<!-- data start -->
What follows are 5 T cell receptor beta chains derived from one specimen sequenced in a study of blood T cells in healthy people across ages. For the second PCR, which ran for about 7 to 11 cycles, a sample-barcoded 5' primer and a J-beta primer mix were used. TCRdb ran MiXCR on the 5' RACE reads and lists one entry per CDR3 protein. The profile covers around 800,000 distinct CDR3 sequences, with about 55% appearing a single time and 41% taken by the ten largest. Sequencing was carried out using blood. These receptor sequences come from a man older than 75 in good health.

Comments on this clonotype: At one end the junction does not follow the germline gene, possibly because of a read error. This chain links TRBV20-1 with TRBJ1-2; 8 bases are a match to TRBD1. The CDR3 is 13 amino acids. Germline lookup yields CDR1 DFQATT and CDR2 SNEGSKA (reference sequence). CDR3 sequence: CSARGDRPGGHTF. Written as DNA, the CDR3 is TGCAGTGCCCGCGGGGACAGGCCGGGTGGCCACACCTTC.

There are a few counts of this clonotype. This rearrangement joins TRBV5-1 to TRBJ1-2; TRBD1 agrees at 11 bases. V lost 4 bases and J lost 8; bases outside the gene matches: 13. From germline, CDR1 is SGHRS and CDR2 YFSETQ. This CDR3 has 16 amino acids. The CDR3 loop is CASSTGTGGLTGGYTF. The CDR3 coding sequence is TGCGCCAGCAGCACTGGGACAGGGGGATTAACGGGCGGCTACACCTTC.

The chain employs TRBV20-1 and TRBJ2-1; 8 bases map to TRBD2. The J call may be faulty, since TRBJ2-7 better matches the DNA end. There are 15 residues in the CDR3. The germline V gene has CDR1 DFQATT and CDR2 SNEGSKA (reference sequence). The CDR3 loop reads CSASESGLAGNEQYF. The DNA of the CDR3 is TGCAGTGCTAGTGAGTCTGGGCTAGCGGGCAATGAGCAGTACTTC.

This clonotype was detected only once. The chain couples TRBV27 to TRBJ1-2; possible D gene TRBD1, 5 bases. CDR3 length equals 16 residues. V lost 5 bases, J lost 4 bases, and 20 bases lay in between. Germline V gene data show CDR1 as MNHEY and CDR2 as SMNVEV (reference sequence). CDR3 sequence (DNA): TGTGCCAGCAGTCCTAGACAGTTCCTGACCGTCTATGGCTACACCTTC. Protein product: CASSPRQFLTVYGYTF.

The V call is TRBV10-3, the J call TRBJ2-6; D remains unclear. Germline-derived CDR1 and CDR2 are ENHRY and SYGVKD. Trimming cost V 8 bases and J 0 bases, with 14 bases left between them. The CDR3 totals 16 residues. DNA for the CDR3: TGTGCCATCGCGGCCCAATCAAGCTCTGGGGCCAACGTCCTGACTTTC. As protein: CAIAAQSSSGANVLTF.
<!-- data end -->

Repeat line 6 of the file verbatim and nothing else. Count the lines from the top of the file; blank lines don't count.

The V call is TRBV10-3, the J call TRBJ2-6; D remains unclear. Germline-derived CDR1 and CDR2 are ENHRY and SYGVKD. Trimming cost V 8 bases and J 0 bases, with 14 bases left between them. The CDR3 totals 16 residues. DNA for the CDR3: TGTGCCATCGCGGCCCAATCAAGCTCTGGGGCCAACGTCCTGACTTTC. As protein: CAIAAQSSSGANVLTF.